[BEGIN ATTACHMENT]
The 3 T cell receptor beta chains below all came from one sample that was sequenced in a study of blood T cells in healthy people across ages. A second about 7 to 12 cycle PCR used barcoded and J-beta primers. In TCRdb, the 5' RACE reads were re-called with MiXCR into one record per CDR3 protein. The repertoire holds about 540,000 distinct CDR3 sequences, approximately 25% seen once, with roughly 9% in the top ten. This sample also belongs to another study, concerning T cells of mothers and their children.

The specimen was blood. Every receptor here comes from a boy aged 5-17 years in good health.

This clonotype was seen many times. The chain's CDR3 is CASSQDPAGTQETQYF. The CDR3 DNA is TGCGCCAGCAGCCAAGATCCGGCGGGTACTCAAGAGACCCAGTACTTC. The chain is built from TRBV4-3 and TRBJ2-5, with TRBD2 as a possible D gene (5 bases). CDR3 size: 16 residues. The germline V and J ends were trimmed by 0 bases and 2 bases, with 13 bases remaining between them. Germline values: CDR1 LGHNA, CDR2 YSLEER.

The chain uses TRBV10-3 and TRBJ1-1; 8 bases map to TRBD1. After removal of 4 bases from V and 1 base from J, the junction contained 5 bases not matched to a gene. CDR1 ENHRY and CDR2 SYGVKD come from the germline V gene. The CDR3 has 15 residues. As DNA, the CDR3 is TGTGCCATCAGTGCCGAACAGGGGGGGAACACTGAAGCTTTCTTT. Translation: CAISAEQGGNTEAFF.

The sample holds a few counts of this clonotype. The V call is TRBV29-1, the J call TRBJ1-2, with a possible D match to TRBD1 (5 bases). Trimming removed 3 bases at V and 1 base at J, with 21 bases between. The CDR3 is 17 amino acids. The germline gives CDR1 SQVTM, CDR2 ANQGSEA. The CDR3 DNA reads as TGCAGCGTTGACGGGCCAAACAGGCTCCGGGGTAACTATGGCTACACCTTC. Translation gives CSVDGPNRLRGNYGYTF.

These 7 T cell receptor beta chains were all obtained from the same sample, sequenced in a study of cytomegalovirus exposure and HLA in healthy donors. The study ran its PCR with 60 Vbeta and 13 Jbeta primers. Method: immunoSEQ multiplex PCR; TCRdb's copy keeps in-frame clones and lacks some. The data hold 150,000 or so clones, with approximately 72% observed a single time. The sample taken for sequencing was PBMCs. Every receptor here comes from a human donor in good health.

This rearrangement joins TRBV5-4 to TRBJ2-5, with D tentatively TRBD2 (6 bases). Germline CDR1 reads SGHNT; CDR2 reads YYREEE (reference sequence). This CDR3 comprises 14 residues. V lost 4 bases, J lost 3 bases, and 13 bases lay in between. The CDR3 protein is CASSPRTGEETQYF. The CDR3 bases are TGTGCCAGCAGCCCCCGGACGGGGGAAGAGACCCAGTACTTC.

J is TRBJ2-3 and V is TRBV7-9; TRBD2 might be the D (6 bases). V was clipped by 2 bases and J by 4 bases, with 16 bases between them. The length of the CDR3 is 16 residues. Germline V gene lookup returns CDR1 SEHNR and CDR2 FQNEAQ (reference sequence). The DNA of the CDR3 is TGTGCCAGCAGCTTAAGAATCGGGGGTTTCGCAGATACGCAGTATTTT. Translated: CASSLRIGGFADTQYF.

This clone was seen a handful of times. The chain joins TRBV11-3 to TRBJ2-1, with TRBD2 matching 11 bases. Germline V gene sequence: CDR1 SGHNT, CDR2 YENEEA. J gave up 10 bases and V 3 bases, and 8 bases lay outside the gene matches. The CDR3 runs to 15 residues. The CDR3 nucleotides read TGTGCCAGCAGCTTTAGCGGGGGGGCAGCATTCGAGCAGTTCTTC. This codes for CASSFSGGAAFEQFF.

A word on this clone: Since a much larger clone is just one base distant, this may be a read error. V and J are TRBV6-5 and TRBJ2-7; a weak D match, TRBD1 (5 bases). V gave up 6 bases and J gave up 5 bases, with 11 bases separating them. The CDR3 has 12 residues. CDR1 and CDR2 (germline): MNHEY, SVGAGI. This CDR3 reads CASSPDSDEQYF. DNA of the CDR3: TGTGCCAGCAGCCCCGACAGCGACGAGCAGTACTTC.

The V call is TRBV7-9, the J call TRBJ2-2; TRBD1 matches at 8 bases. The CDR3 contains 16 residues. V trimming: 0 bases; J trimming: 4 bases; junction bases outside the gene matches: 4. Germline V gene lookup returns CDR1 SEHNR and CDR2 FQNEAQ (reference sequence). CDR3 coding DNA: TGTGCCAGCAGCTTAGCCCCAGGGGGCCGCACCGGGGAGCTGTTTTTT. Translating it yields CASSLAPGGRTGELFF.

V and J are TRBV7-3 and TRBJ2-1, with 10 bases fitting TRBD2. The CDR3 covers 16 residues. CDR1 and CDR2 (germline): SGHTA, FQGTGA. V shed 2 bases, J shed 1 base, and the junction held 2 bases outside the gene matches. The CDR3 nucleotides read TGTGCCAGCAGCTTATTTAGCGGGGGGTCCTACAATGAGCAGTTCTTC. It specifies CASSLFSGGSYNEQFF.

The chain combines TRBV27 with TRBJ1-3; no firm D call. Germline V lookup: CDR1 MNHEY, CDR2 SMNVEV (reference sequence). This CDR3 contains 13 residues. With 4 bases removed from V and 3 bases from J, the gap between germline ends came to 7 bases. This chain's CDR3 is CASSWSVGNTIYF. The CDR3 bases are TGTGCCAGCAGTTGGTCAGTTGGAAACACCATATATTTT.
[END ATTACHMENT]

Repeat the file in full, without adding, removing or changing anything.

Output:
The 3 T cell receptor beta chains below all came from one sample that was sequenced in a study of blood T cells in healthy people across ages. A second about 7 to 12 cycle PCR used barcoded and J-beta primers. In TCRdb, the 5' RACE reads were re-called with MiXCR into one record per CDR3 protein. The repertoire holds about 540,000 distinct CDR3 sequences, approximately 25% seen once, with roughly 9% in the top ten. This sample also belongs to another study, concerning T cells of mothers and their children.

The specimen was blood. Every receptor here comes from a boy aged 5-17 years in good health.

This clonotype was seen many times. The chain's CDR3 is CASSQDPAGTQETQYF. The CDR3 DNA is TGCGCCAGCAGCCAAGATCCGGCGGGTACTCAAGAGACCCAGTACTTC. The chain is built from TRBV4-3 and TRBJ2-5, with TRBD2 as a possible D gene (5 bases). CDR3 size: 16 residues. The germline V and J ends were trimmed by 0 bases and 2 bases, with 13 bases remaining between them. Germline values: CDR1 LGHNA, CDR2 YSLEER.

The chain uses TRBV10-3 and TRBJ1-1; 8 bases map to TRBD1. After removal of 4 bases from V and 1 base from J, the junction contained 5 bases not matched to a gene. CDR1 ENHRY and CDR2 SYGVKD come from the germline V gene. The CDR3 has 15 residues. As DNA, the CDR3 is TGTGCCATCAGTGCCGAACAGGGGGGGAACACTGAAGCTTTCTTT. Translation: CAISAEQGGNTEAFF.

The sample holds a few counts of this clonotype. The V call is TRBV29-1, the J call TRBJ1-2, with a possible D match to TRBD1 (5 bases). Trimming removed 3 bases at V and 1 base at J, with 21 bases between. The CDR3 is 17 amino acids. The germline gives CDR1 SQVTM, CDR2 ANQGSEA. The CDR3 DNA reads as TGCAGCGTTGACGGGCCAAACAGGCTCCGGGGTAACTATGGCTACACCTTC. Translation gives CSVDGPNRLRGNYGYTF.

These 7 T cell receptor beta chains were all obtained from the same sample, sequenced in a study of cytomegalovirus exposure and HLA in healthy donors. The study ran its PCR with 60 Vbeta and 13 Jbeta primers. Method: immunoSEQ multiplex PCR; TCRdb's copy keeps in-frame clones and lacks some. The data hold 150,000 or so clones, with approximately 72% observed a single time. The sample taken for sequencing was PBMCs. Every receptor here comes from a human donor in good health.

This rearrangement joins TRBV5-4 to TRBJ2-5, with D tentatively TRBD2 (6 bases). Germline CDR1 reads SGHNT; CDR2 reads YYREEE (reference sequence). This CDR3 comprises 14 residues. V lost 4 bases, J lost 3 bases, and 13 bases lay in between. The CDR3 protein is CASSPRTGEETQYF. The CDR3 bases are TGTGCCAGCAGCCCCCGGACGGGGGAAGAGACCCAGTACTTC.

J is TRBJ2-3 and V is TRBV7-9; TRBD2 might be the D (6 bases). V was clipped by 2 bases and J by 4 bases, with 16 bases between them. The length of the CDR3 is 16 residues. Germline V gene lookup returns CDR1 SEHNR and CDR2 FQNEAQ (reference sequence). The DNA of the CDR3 is TGTGCCAGCAGCTTAAGAATCGGGGGTTTCGCAGATACGCAGTATTTT. Translated: CASSLRIGGFADTQYF.

This clone was seen a handful of times. The chain joins TRBV11-3 to TRBJ2-1, with TRBD2 matching 11 bases. Germline V gene sequence: CDR1 SGHNT, CDR2 YENEEA. J gave up 10 bases and V 3 bases, and 8 bases lay outside the gene matches. The CDR3 runs to 15 residues. The CDR3 nucleotides read TGTGCCAGCAGCTTTAGCGGGGGGGCAGCATTCGAGCAGTTCTTC. This codes for CASSFSGGAAFEQFF.

A word on this clone: Since a much larger clone is just one base distant, this may be a read error. V and J are TRBV6-5 and TRBJ2-7; a weak D match, TRBD1 (5 bases). V gave up 6 bases and J gave up 5 bases, with 11 bases separating them. The CDR3 has 12 residues. CDR1 and CDR2 (germline): MNHEY, SVGAGI. This CDR3 reads CASSPDSDEQYF. DNA of the CDR3: TGTGCCAGCAGCCCCGACAGCGACGAGCAGTACTTC.

The V call is TRBV7-9, the J call TRBJ2-2; TRBD1 matches at 8 bases. The CDR3 contains 16 residues. V trimming: 0 bases; J trimming: 4 bases; junction bases outside the gene matches: 4. Germline V gene lookup returns CDR1 SEHNR and CDR2 FQNEAQ (reference sequence). CDR3 coding DNA: TGTGCCAGCAGCTTAGCCCCAGGGGGCCGCACCGGGGAGCTGTTTTTT. Translating it yields CASSLAPGGRTGELFF.

V and J are TRBV7-3 and TRBJ2-1, with 10 bases fitting TRBD2. The CDR3 covers 16 residues. CDR1 and CDR2 (germline): SGHTA, FQGTGA. V shed 2 bases, J shed 1 base, and the junction held 2 bases outside the gene matches. The CDR3 nucleotides read TGTGCCAGCAGCTTATTTAGCGGGGGGTCCTACAATGAGCAGTTCTTC. It specifies CASSLFSGGSYNEQFF.

The chain combines TRBV27 with TRBJ1-3; no firm D call. Germline V lookup: CDR1 MNHEY, CDR2 SMNVEV (reference sequence). This CDR3 contains 13 residues. With 4 bases removed from V and 3 bases from J, the gap between germline ends came to 7 bases. This chain's CDR3 is CASSWSVGNTIYF. The CDR3 bases are TGTGCCAGCAGTTGGTCAGTTGGAAACACCATATATTTT.